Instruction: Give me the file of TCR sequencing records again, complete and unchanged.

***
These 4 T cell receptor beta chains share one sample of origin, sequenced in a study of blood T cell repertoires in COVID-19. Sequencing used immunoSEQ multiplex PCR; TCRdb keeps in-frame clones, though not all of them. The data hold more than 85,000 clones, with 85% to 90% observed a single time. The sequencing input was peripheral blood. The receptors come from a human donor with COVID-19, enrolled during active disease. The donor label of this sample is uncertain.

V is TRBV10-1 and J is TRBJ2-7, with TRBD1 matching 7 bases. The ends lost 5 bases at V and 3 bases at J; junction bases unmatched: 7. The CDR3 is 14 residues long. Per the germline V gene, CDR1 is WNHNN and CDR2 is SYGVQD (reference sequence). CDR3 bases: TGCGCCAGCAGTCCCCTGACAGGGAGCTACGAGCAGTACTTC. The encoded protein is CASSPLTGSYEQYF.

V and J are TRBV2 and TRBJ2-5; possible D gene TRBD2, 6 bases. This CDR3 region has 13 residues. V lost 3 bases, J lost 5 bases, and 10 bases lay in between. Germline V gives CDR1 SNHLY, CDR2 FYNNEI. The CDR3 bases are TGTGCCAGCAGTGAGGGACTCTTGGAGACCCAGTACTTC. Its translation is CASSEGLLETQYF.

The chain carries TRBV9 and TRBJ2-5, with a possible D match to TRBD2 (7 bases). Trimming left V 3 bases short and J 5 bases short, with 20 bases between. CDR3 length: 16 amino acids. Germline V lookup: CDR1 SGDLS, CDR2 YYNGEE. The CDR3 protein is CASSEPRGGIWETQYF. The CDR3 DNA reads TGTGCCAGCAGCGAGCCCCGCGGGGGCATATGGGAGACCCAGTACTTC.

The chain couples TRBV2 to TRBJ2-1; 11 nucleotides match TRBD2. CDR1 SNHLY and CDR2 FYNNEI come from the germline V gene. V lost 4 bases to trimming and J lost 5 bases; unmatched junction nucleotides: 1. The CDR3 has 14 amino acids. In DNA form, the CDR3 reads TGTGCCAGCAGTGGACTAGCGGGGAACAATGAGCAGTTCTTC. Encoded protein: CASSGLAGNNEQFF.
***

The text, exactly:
These 4 T cell receptor beta chains share one sample of origin, sequenced in a study of blood T cell repertoires in COVID-19. Sequencing used immunoSEQ multiplex PCR; TCRdb keeps in-frame clones, though not all of them. The data hold more than 85,000 clones, with 85% to 90% observed a single time. The sequencing input was peripheral blood. The receptors come from a human donor with COVID-19, enrolled during active disease. The donor label of this sample is uncertain.

V is TRBV10-1 and J is TRBJ2-7, with TRBD1 matching 7 bases. The ends lost 5 bases at V and 3 bases at J; junction bases unmatched: 7. The CDR3 is 14 residues long. Per the germline V gene, CDR1 is WNHNN and CDR2 is SYGVQD (reference sequence). CDR3 bases: TGCGCCAGCAGTCCCCTGACAGGGAGCTACGAGCAGTACTTC. The encoded protein is CASSPLTGSYEQYF.

V and J are TRBV2 and TRBJ2-5; possible D gene TRBD2, 6 bases. This CDR3 region has 13 residues. V lost 3 bases, J lost 5 bases, and 10 bases lay in between. Germline V gives CDR1 SNHLY, CDR2 FYNNEI. The CDR3 bases are TGTGCCAGCAGTGAGGGACTCTTGGAGACCCAGTACTTC. Its translation is CASSEGLLETQYF.

The chain carries TRBV9 and TRBJ2-5, with a possible D match to TRBD2 (7 bases). Trimming left V 3 bases short and J 5 bases short, with 20 bases between. CDR3 length: 16 amino acids. Germline V lookup: CDR1 SGDLS, CDR2 YYNGEE. The CDR3 protein is CASSEPRGGIWETQYF. The CDR3 DNA reads TGTGCCAGCAGCGAGCCCCGCGGGGGCATATGGGAGACCCAGTACTTC.

The chain couples TRBV2 to TRBJ2-1; 11 nucleotides match TRBD2. CDR1 SNHLY and CDR2 FYNNEI come from the germline V gene. V lost 4 bases to trimming and J lost 5 bases; unmatched junction nucleotides: 1. The CDR3 has 14 amino acids. In DNA form, the CDR3 reads TGTGCCAGCAGTGGACTAGCGGGGAACAATGAGCAGTTCTTC. Encoded protein: CASSGLAGNNEQFF.